June 2012

You and I are witness to the dawn of a new reality. For the first time in the history of humanity we are observing a radical transmutation in the ways in which we experience existence. The Digital Revolution, defined by the modern achievements in technology and development of the global information society, has dramatically transformed the ways in which we functions. Each of us has experienced the effects of these changes and many have happily adapted to the new order as advocates of the improved life. This development has signaled the birth of the post-humanist person at the crossroads of the natural and the invented. The Internet is becoming invisible, soon conception of life before its existence will seem absurd. It’s associated instruments are rapidly being absorbed as a member of our bodily appendages, a resource that we are not only inseparable from but also need in order to function. Do you not look at your peers and realize this is an era of insanity? The condition of our nation is a result of the tyrannical dictates of gluttonous mercenaries and apologist’s of inane religious propaganda. Our demonstrations are laughable; mobs of people have taken to the streets without the capacity to construct any unified aim or agreed upon objective in order to generate change. We are confused and disconnected, dismissive of our relationship to society and afraid of our collective power. Despite pioneering developments in communications technology, we have been made immobile and stupid, anti-individual and self-obsessed. The illusion of interpersonal connections via the “world wide web” is a scam, a virtual mystification of human relations. We are a country of people who were born real and have willingly sacrificed our existence to the heavens of invented life. The technology of the virtual is a shepherd for those who ache for their own resurrection, waiting to be re-born into the artificial. This is the age of perpetual sleep! This is the execution of actuality!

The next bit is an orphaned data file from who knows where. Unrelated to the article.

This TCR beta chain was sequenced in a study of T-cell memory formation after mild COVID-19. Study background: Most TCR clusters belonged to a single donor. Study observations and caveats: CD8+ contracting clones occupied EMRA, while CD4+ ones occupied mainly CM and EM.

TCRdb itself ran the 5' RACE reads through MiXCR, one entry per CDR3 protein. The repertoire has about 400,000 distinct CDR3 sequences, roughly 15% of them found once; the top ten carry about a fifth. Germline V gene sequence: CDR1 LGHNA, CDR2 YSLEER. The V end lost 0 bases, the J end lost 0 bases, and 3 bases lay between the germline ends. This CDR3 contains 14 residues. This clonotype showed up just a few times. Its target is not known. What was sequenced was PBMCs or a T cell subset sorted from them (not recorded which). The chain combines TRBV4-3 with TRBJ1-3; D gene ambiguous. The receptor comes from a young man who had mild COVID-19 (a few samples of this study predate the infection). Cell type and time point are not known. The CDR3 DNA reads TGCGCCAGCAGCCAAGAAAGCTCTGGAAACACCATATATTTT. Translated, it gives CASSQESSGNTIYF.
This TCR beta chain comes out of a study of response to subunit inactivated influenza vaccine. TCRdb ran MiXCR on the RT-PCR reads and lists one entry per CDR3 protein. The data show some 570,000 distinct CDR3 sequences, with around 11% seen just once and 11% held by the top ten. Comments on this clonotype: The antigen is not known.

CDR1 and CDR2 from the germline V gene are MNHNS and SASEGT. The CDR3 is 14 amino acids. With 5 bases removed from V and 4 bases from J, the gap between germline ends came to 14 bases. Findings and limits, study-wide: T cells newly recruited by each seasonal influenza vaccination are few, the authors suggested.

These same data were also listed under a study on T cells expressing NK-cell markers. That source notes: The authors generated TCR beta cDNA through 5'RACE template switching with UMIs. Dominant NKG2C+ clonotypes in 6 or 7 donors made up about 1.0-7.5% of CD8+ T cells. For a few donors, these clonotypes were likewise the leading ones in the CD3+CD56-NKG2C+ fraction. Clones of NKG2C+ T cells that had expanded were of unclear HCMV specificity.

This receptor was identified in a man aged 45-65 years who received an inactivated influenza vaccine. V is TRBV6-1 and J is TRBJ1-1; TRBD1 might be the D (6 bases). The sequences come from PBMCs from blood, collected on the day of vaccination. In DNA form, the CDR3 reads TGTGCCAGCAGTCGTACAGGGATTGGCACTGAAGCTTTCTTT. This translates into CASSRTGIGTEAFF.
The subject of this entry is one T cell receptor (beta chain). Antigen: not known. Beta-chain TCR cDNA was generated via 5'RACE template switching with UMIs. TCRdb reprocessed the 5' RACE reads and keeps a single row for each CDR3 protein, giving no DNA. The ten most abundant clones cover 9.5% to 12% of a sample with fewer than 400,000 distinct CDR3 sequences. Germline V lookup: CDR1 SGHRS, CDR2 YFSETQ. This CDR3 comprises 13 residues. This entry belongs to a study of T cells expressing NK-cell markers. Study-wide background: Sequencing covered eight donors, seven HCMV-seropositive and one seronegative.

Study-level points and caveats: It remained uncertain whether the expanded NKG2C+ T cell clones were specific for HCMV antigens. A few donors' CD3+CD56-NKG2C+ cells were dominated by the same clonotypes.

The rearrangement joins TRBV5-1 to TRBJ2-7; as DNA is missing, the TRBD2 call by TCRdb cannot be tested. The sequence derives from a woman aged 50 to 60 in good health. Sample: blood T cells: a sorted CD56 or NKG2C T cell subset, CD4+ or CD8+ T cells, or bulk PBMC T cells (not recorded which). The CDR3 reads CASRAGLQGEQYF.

The Internet has become a soapbox for the idiot, a forum for the insane and a public diary for those obsessed with their own insignificance.  Greater access to knowledge is not the same as greater knowledge. Everyone is given a voice and a place to publish their thoughts without being held responsible for the value of this information. We find others who share like-minded ideas, we begin to trust certain virtual sources and form alliances with virtual communities.  People choose do not to expose themselves to new or different ideas, but seek out sources that will support their own convictions.  The irrational is indulged and the power to eliminate the influence of absurdity has disappeared. The mandate of the amateur reigns supreme.  Social media is the breeding ground for fools and a church for the egocentric.  The architects of the machine have become our idols and they are the creators of a self-worshiping faith.